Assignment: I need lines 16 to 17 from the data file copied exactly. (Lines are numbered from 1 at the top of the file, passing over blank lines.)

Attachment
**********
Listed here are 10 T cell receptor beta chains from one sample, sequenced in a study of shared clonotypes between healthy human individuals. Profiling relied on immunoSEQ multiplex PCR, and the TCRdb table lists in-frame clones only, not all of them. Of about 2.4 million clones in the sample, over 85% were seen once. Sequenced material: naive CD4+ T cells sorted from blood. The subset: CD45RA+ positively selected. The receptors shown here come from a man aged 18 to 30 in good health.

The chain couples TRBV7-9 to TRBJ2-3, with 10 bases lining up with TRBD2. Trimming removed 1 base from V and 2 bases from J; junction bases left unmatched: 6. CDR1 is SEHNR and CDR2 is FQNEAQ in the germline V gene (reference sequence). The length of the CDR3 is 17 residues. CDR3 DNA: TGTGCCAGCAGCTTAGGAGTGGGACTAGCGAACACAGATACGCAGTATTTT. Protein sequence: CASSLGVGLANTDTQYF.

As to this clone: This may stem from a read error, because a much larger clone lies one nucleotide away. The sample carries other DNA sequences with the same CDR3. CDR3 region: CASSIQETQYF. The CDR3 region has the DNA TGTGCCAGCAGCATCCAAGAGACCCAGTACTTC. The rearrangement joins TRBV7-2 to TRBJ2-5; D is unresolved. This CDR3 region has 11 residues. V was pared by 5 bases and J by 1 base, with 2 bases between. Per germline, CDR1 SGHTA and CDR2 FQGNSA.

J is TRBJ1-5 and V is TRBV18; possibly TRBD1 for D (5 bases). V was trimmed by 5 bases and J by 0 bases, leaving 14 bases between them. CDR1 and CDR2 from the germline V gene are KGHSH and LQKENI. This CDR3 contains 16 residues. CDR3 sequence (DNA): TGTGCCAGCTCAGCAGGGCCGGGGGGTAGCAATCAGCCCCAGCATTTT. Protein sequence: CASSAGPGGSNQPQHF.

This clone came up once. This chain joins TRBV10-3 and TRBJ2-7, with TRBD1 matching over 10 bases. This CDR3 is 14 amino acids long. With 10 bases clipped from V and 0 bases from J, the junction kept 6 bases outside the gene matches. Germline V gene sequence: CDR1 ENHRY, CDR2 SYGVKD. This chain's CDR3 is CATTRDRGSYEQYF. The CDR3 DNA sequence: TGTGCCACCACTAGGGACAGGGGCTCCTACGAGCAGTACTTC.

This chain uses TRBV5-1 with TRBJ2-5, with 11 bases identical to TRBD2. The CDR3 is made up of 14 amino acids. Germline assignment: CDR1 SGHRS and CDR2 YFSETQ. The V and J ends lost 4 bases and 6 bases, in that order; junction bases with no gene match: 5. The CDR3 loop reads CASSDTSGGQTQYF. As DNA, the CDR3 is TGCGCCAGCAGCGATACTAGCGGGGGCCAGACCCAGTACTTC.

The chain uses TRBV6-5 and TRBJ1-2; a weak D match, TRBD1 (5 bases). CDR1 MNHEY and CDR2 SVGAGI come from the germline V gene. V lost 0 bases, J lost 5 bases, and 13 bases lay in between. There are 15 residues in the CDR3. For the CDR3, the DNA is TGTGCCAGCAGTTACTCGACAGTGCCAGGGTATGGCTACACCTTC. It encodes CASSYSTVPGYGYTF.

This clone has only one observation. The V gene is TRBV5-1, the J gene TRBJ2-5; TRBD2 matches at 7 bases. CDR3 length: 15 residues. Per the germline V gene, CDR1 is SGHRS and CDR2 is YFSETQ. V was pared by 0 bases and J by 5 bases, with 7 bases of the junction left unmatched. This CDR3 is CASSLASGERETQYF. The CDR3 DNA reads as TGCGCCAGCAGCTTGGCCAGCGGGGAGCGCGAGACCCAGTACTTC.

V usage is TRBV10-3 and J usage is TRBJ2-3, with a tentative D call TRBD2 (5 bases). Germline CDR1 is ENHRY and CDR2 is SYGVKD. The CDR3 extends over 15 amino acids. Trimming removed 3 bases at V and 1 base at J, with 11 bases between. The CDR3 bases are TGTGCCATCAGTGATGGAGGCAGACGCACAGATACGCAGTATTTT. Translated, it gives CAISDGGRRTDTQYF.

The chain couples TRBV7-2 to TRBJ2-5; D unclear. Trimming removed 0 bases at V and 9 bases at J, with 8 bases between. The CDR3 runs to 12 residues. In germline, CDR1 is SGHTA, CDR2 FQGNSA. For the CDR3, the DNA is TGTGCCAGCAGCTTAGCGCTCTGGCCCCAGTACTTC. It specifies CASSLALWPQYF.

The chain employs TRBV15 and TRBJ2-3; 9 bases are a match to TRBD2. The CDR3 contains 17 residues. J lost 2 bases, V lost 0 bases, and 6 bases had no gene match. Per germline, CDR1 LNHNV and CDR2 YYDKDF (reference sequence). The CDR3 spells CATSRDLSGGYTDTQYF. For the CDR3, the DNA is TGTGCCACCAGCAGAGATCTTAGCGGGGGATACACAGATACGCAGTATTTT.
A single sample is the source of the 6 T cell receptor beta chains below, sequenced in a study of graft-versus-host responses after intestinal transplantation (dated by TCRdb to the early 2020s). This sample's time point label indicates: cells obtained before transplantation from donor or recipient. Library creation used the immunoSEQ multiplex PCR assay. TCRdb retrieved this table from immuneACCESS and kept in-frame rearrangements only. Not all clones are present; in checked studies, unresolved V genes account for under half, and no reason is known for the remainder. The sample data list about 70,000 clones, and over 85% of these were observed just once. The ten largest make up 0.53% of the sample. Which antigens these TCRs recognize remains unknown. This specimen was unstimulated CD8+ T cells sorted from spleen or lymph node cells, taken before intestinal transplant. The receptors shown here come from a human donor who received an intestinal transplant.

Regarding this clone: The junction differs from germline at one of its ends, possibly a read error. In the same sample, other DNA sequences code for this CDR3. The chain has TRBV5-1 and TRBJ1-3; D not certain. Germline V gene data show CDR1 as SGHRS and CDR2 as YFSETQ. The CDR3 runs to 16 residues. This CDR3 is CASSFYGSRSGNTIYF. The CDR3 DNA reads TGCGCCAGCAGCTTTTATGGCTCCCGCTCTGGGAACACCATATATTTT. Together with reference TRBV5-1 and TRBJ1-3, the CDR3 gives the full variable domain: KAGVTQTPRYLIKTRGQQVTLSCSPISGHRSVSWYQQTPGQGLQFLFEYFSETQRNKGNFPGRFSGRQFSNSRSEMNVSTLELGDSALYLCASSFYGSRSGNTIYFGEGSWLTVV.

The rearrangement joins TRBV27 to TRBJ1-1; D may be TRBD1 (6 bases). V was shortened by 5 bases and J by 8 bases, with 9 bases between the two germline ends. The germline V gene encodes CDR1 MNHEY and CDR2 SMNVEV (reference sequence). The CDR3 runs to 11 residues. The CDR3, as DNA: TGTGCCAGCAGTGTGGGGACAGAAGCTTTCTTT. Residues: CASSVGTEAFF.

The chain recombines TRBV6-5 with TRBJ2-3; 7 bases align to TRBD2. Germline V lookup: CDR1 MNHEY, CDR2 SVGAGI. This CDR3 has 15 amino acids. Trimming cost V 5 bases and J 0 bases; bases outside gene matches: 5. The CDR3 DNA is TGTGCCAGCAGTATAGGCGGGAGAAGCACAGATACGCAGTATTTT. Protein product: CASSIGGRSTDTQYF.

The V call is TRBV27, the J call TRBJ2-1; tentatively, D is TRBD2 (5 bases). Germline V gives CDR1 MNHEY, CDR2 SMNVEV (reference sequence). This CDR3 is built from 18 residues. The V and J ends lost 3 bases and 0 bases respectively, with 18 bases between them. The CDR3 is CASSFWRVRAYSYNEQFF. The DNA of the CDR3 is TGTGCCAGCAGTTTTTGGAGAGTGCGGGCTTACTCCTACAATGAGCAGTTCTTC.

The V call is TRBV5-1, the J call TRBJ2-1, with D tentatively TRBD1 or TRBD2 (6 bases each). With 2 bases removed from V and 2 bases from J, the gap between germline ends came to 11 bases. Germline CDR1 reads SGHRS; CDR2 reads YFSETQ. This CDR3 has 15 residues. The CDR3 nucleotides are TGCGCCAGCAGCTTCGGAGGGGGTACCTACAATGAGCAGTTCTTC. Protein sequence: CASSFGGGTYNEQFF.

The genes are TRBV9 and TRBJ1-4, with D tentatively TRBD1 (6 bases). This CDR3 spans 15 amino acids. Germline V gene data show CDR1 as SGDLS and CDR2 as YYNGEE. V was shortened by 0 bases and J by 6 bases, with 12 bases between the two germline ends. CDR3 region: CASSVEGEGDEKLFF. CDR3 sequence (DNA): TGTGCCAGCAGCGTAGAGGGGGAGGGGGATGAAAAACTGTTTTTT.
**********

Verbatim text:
The V call is TRBV27, the J call TRBJ2-1; tentatively, D is TRBD2 (5 bases). Germline V gives CDR1 MNHEY, CDR2 SMNVEV (reference sequence). This CDR3 is built from 18 residues. The V and J ends lost 3 bases and 0 bases respectively, with 18 bases between them. The CDR3 is CASSFWRVRAYSYNEQFF. The DNA of the CDR3 is TGTGCCAGCAGTTTTTGGAGAGTGCGGGCTTACTCCTACAATGAGCAGTTCTTC.

The V call is TRBV5-1, the J call TRBJ2-1, with D tentatively TRBD1 or TRBD2 (6 bases each). With 2 bases removed from V and 2 bases from J, the gap between germline ends came to 11 bases. Germline CDR1 reads SGHRS; CDR2 reads YFSETQ. This CDR3 has 15 residues. The CDR3 nucleotides are TGCGCCAGCAGCTTCGGAGGGGGTACCTACAATGAGCAGTTCTTC. Protein sequence: CASSFGGGTYNEQFF.